This is a sequel to this thread - Geometry Help - Rectangular Polar Transformation (From Cartesian or To Cartesian) [SOLVED OR NEARLY SOLVED]

Right now, I decided to rework on obtaining a faster version of rectangular-polar transformation, and after so many attempts, I failed to find a better versions that solves the drawbacks from the one in *gmic-community/reptorian.gmic*. Hence, the need to make a sequel thread to see if any one else can solve it. There are application such as perspective streak, and that is exactly why I invented this. The code can be found below:

## Reptorian's New Rectangular-Polar Transformation Attempt

```
new_rep_recpoltrans:
skip ${1=0},${2=0},${3=0},${4=}
if $1<-1||$1>1 error "($1>=-1&&$1<=1)=0" fi
if $2<-1||$2>1 error "($2>=-1&&$2<=1)=0" fi
#$1 = X-Location of co-aligned vertices. The range is -1 to 1 where 0 is center of image. #
#$2 = Y-Location of co-aligned vertices. The range is -1 to 1 where 0 is center of image.#
#$3 = 0=From rectangular-polar to cartersian standard | 1=To rectangular-polar#
#$4 = Defines the orientation the before image was. This can only be used if $3==0#
repeat $! l[$>]
ov=${-rep_2dcr}
if $3
maxlength={max(w,h)*1.5}
perimeter={(w+h)*2}
{$perimeter},{$maxlength},{d},{s},":begin(
surface=expr('begin(const dpi=2*pi;);(x/w)*dpi;',w); #x-coordinates in rectangular-polar are defined as in 0-2*pi range#
const dpi=pi*2;
const ww=w#0-1; #Pixel coordinates limits are defined by 0-(width of first image minus 1)#
const hh=h#0-1; #Pixel coordinates limits are defined by 0-(width of first image minus 1)#
const ihh=h-1; #This is used to convert from cartesian to rectangular-polar y-axis to 0-1 range#
const point_x=round((($1*-1)*.5+.5)*ww); #This takes into account of the fact that we're using pixel coordinates. Rounding is not needed in vector. Also used to find distance away.#
const point_y=round(($2*.5+.5)*hh); #This takes into account of the fact that we're using pixel coordinates. Rounding is not needed in vector Also used to find distance away.#
const inv_point_x=ww-point_x; #Find the distance away from the center#
const inv_point_y=hh-point_y; #Find the distance away from the center#
const cut_ang_s0=abs(atan2(inv_point_y,inv_point_x)); #Draw 4 triangles where the center contains co-aligned vertices. This defines the top triangle#
const cut_ang_s1=pi-abs(atan2(inv_point_y,point_x)); #Draw 4 triangles where the center contains co-aligned vertices. This defines the right triangle#
const cut_ang_s2=pi+abs(atan2(point_y,point_x)); #Draw 4 triangles where the center contains co-aligned vertices. This defines the bottom triangle#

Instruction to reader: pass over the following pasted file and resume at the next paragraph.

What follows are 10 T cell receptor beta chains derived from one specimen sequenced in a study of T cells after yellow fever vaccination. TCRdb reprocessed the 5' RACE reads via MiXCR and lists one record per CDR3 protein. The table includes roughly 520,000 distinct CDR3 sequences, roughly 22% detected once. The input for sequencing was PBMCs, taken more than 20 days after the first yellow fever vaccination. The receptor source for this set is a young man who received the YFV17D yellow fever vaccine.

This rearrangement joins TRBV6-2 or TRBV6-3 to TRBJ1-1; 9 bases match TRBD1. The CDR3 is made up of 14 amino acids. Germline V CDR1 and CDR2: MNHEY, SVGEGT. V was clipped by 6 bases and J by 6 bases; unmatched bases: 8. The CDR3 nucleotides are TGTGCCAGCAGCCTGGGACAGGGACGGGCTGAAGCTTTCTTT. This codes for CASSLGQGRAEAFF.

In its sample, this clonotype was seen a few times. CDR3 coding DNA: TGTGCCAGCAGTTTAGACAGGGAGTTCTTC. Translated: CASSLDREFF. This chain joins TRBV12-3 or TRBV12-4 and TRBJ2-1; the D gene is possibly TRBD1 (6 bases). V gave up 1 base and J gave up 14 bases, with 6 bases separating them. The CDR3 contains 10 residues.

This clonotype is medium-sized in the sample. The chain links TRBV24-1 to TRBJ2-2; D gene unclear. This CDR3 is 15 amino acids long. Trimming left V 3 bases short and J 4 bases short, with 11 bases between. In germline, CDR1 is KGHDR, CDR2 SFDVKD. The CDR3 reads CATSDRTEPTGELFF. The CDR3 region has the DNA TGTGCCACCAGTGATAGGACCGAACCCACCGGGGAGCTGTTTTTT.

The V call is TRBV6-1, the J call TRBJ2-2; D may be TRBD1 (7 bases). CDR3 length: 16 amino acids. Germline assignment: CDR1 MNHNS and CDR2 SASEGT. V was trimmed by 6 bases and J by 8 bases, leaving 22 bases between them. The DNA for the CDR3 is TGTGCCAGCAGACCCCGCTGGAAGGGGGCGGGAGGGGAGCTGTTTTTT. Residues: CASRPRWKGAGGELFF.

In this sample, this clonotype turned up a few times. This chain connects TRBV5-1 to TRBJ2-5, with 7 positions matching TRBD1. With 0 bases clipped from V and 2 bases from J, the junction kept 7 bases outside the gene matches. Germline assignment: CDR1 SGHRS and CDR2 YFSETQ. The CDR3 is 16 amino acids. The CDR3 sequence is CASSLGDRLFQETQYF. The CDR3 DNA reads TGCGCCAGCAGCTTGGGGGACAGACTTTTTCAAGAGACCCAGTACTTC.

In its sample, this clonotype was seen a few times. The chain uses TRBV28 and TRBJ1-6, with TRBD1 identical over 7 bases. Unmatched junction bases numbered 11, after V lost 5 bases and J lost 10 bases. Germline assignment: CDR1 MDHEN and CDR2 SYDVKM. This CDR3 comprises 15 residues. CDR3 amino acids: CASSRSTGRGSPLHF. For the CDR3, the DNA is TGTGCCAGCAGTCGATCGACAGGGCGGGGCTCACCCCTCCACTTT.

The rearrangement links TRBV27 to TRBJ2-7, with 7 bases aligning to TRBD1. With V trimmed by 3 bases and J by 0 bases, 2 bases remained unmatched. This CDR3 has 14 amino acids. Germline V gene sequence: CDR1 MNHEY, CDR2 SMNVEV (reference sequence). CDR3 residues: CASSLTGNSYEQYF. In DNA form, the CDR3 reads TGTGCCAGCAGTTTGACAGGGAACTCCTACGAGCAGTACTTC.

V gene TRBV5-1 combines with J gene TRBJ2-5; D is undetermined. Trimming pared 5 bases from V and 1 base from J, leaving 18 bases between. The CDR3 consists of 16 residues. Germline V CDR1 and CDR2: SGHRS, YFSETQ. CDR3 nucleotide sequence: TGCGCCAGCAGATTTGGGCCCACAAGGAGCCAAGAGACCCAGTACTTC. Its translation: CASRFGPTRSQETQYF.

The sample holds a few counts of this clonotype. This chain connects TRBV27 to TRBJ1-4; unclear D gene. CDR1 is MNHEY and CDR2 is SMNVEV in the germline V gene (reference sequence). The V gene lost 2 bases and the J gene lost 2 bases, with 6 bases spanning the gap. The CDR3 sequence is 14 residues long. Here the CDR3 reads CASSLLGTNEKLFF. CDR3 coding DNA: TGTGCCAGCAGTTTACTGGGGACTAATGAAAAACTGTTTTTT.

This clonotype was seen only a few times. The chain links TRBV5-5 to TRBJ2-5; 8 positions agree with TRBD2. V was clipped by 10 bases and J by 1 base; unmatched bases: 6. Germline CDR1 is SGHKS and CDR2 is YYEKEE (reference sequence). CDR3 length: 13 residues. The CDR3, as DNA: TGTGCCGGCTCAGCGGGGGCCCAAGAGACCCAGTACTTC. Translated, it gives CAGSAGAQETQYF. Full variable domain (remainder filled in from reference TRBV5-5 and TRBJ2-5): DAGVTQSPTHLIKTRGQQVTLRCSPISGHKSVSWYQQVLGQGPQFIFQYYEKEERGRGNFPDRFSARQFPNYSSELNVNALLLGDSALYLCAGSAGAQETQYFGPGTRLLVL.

const cut_ang_s3=dpi-abs(atan2(point_y,inv_point_x)); #Draw 4 triangles where the center contains co-aligned vertices. This defines the left triangle#
distanceaway=[ww-point_x,hh-point_y,point_x,point_y]; #Vector of distance away#
);
surface_angle=surface[x];
surface_angle>cut_ang_s0&&surface_angle<=cut_ang_s1?side=1:
surface_angle>cut_ang_s1&&surface_angle<=cut_ang_s2?side=2:
surface_angle>cut_ang_s2&&surface_angle<=cut_ang_s3?side=3:
side=0;
mdist=abs(side%2?1/sin(surface_angle):1/cos(surface_angle));
dix=(point_x+cos(surface_angle)*distanceaway[side]*mdist*y/ihh);
diy=(point_y+sin(surface_angle)*distanceaway[side]*mdist*y/ihh);
I(#0,round(ww-dix),round(diy),z);"
k.
else
#The block below defines the dimension given orientation info#
#Block Begin#
$=val
orientation=${val{$>+4}}
perimeter={w}
length_1={$perimeter-h*(4/3)}
length_2={$perimeter-$length_1}
if $orientation
width={min($length_1,$length_2)}
height={max($length_1,$length_2)}
else
width={max($length_1,$length_2)}
height={min($length_1,$length_2)}
fi
#Block End#
v + echo {w},{h} v -
{$width},{$height},{d},{s},":begin(
const ww=w#0-1;
const hh=h#0-1;
const nw=w-1;
const nh=h-1;
const sd=max(nw,nh)/min(nw,nh);
const dpi=2*pi;
const cx=.5+$1*.5;
const cy=.5+$2*.5;
const px=round(cx*nw);
const py=round(cy*nh);
const rpx=nw-px;
const rpy=nh-py;
);
xpos=x-px;
ypos=y-py;
ax=1-(atan2(ypos,xpos)+pi)/dpi;
ay_x=x>px?(rpx-(nw-x))/rpx:(px-x)/px;
ay_y=y>py?(rpy-(nh-y))/rpy:(py-y)/py;
ay=max(ay_x,ay_y);
I(#0,ax*ww,ay*hh,z);
"
r2dx. 50%,6
k.
else error "$3|"$"3!=intnum[-3,2]"
fi
endl done
```

For those who donâ€™t know. Hereâ€™s how rectangular-polar coordinates looks like:

Itâ€™s hard to explain in words, but x-coordinate is defined by the position around the the rectangle, and the y-axis is defined by the distance from the center to the edge of rectangle. Well, something like that.

What does the mona lisa image looks like when you convert Cartesian coordinate to rectangular-polar coordinates?

**Original**:

```
$ sp monalisa
```

**After converting coordinates**:

```
$ sp monalisa rep_recpoltrans 0,0,1
```

Note: Please see above image to follow along.

The goal is to transform it back and have zero-loss of information. This is theoretically possible as you do have sufficient information. Achieving it is difficult which is why this thread exists.

With the new version which attempts to fix drawbacks (it didnâ€™t and itâ€™s even worse than the implementation in *gmic-community/reptorian.gmic*. Hereâ€™s the result.

**Test result of new reptorian rectangular-polar**:

```
$ sp monalisa +new_rep_recpoltrans 0,0,1 new_rep_recpoltrans. 0,0,0,1 +blend difference a x
```

If you look closely on the dark image, itâ€™s clear that thereâ€™s information loss between the transformation. This thread should be about solving the information loss while still being useful for applying filters such as axis streak.

There is a max difference of ~171.5. That is not good at all. On the upside, it is 5 times faster than the implementation in *gmic-community/reptorian.gmic*. Thatâ€™s about the only drawback solved.